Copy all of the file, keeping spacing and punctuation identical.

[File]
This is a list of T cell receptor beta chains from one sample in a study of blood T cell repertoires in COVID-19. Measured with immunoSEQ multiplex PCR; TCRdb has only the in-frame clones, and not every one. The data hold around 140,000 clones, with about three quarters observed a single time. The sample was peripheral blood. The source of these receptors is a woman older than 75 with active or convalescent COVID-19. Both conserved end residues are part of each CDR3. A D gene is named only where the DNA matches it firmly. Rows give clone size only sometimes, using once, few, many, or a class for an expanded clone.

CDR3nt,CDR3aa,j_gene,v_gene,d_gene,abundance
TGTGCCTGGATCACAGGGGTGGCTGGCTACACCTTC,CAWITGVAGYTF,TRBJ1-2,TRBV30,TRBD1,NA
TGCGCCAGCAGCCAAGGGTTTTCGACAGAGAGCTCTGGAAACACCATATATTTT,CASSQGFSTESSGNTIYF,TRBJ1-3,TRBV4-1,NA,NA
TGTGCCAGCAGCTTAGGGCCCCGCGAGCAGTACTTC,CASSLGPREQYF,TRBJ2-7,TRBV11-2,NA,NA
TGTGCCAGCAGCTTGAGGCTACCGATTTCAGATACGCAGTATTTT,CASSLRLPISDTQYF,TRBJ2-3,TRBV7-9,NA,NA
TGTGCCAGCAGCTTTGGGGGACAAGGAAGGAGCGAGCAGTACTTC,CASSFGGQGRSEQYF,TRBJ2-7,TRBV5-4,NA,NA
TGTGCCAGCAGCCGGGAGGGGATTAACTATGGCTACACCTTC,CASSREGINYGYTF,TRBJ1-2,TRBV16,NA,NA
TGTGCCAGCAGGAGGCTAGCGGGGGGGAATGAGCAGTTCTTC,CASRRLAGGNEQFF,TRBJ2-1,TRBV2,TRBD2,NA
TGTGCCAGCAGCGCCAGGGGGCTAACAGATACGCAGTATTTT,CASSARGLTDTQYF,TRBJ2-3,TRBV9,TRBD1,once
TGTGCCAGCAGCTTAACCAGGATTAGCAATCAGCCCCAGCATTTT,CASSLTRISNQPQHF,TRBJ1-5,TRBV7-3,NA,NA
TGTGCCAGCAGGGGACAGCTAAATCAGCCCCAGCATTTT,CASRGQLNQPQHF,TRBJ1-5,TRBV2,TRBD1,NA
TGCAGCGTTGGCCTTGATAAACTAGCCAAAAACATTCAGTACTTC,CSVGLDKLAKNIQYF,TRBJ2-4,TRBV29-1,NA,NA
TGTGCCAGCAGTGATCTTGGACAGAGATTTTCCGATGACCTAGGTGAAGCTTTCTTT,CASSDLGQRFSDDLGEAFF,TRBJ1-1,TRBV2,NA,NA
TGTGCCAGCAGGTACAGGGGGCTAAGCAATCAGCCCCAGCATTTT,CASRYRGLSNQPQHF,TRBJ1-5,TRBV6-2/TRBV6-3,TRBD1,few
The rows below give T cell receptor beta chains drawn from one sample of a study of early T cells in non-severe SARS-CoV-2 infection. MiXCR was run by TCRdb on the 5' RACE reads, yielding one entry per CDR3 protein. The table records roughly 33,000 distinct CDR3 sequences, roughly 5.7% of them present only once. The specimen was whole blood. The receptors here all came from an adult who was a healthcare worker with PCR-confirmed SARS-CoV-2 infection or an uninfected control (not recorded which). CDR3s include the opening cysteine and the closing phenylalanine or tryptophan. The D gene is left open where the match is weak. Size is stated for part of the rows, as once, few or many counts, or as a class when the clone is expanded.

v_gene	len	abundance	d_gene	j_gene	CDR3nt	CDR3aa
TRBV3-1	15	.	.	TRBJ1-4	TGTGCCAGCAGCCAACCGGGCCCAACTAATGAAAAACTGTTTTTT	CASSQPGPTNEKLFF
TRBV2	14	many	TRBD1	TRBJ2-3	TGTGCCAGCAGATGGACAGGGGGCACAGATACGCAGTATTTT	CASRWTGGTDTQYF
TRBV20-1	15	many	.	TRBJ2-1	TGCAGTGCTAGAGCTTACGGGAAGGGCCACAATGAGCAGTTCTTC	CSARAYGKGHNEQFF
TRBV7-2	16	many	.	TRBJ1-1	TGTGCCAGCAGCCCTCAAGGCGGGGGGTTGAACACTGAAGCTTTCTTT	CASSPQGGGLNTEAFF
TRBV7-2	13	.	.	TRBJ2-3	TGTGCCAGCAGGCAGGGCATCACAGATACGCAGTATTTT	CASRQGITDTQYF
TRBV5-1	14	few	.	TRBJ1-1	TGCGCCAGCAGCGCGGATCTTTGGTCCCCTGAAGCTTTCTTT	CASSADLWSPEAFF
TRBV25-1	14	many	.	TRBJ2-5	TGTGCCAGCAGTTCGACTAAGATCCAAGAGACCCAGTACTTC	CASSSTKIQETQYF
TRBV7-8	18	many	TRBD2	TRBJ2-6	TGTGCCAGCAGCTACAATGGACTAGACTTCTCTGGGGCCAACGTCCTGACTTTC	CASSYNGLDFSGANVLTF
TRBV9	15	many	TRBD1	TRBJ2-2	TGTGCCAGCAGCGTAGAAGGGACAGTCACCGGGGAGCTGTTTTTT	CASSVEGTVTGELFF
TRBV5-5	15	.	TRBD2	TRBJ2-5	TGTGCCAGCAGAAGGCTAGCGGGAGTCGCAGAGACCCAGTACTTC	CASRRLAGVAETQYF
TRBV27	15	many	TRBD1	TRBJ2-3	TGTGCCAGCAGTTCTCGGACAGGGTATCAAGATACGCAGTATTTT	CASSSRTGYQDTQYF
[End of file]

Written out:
This is a list of T cell receptor beta chains from one sample in a study of blood T cell repertoires in COVID-19. Measured with immunoSEQ multiplex PCR; TCRdb has only the in-frame clones, and not every one. The data hold around 140,000 clones, with about three quarters observed a single time. The sample was peripheral blood. The source of these receptors is a woman older than 75 with active or convalescent COVID-19. Both conserved end residues are part of each CDR3. A D gene is named only where the DNA matches it firmly. Rows give clone size only sometimes, using once, few, many, or a class for an expanded clone.

CDR3nt,CDR3aa,j_gene,v_gene,d_gene,abundance
TGTGCCTGGATCACAGGGGTGGCTGGCTACACCTTC,CAWITGVAGYTF,TRBJ1-2,TRBV30,TRBD1,NA
TGCGCCAGCAGCCAAGGGTTTTCGACAGAGAGCTCTGGAAACACCATATATTTT,CASSQGFSTESSGNTIYF,TRBJ1-3,TRBV4-1,NA,NA
TGTGCCAGCAGCTTAGGGCCCCGCGAGCAGTACTTC,CASSLGPREQYF,TRBJ2-7,TRBV11-2,NA,NA
TGTGCCAGCAGCTTGAGGCTACCGATTTCAGATACGCAGTATTTT,CASSLRLPISDTQYF,TRBJ2-3,TRBV7-9,NA,NA
TGTGCCAGCAGCTTTGGGGGACAAGGAAGGAGCGAGCAGTACTTC,CASSFGGQGRSEQYF,TRBJ2-7,TRBV5-4,NA,NA
TGTGCCAGCAGCCGGGAGGGGATTAACTATGGCTACACCTTC,CASSREGINYGYTF,TRBJ1-2,TRBV16,NA,NA
TGTGCCAGCAGGAGGCTAGCGGGGGGGAATGAGCAGTTCTTC,CASRRLAGGNEQFF,TRBJ2-1,TRBV2,TRBD2,NA
TGTGCCAGCAGCGCCAGGGGGCTAACAGATACGCAGTATTTT,CASSARGLTDTQYF,TRBJ2-3,TRBV9,TRBD1,once
TGTGCCAGCAGCTTAACCAGGATTAGCAATCAGCCCCAGCATTTT,CASSLTRISNQPQHF,TRBJ1-5,TRBV7-3,NA,NA
TGTGCCAGCAGGGGACAGCTAAATCAGCCCCAGCATTTT,CASRGQLNQPQHF,TRBJ1-5,TRBV2,TRBD1,NA
TGCAGCGTTGGCCTTGATAAACTAGCCAAAAACATTCAGTACTTC,CSVGLDKLAKNIQYF,TRBJ2-4,TRBV29-1,NA,NA
TGTGCCAGCAGTGATCTTGGACAGAGATTTTCCGATGACCTAGGTGAAGCTTTCTTT,CASSDLGQRFSDDLGEAFF,TRBJ1-1,TRBV2,NA,NA
TGTGCCAGCAGGTACAGGGGGCTAAGCAATCAGCCCCAGCATTTT,CASRYRGLSNQPQHF,TRBJ1-5,TRBV6-2/TRBV6-3,TRBD1,few
The rows below give T cell receptor beta chains drawn from one sample of a study of early T cells in non-severe SARS-CoV-2 infection. MiXCR was run by TCRdb on the 5' RACE reads, yielding one entry per CDR3 protein. The table records roughly 33,000 distinct CDR3 sequences, roughly 5.7% of them present only once. The specimen was whole blood. The receptors here all came from an adult who was a healthcare worker with PCR-confirmed SARS-CoV-2 infection or an uninfected control (not recorded which). CDR3s include the opening cysteine and the closing phenylalanine or tryptophan. The D gene is left open where the match is weak. Size is stated for part of the rows, as once, few or many counts, or as a class when the clone is expanded.

v_gene	len	abundance	d_gene	j_gene	CDR3nt	CDR3aa
TRBV3-1	15	.	.	TRBJ1-4	TGTGCCAGCAGCCAACCGGGCCCAACTAATGAAAAACTGTTTTTT	CASSQPGPTNEKLFF
TRBV2	14	many	TRBD1	TRBJ2-3	TGTGCCAGCAGATGGACAGGGGGCACAGATACGCAGTATTTT	CASRWTGGTDTQYF
TRBV20-1	15	many	.	TRBJ2-1	TGCAGTGCTAGAGCTTACGGGAAGGGCCACAATGAGCAGTTCTTC	CSARAYGKGHNEQFF
TRBV7-2	16	many	.	TRBJ1-1	TGTGCCAGCAGCCCTCAAGGCGGGGGGTTGAACACTGAAGCTTTCTTT	CASSPQGGGLNTEAFF
TRBV7-2	13	.	.	TRBJ2-3	TGTGCCAGCAGGCAGGGCATCACAGATACGCAGTATTTT	CASRQGITDTQYF
TRBV5-1	14	few	.	TRBJ1-1	TGCGCCAGCAGCGCGGATCTTTGGTCCCCTGAAGCTTTCTTT	CASSADLWSPEAFF
TRBV25-1	14	many	.	TRBJ2-5	TGTGCCAGCAGTTCGACTAAGATCCAAGAGACCCAGTACTTC	CASSSTKIQETQYF
TRBV7-8	18	many	TRBD2	TRBJ2-6	TGTGCCAGCAGCTACAATGGACTAGACTTCTCTGGGGCCAACGTCCTGACTTTC	CASSYNGLDFSGANVLTF
TRBV9	15	many	TRBD1	TRBJ2-2	TGTGCCAGCAGCGTAGAAGGGACAGTCACCGGGGAGCTGTTTTTT	CASSVEGTVTGELFF
TRBV5-5	15	.	TRBD2	TRBJ2-5	TGTGCCAGCAGAAGGCTAGCGGGAGTCGCAGAGACCCAGTACTTC	CASRRLAGVAETQYF
TRBV27	15	many	TRBD1	TRBJ2-3	TGTGCCAGCAGTTCTCGGACAGGGTATCAAGATACGCAGTATTTT	CASSSRTGYQDTQYF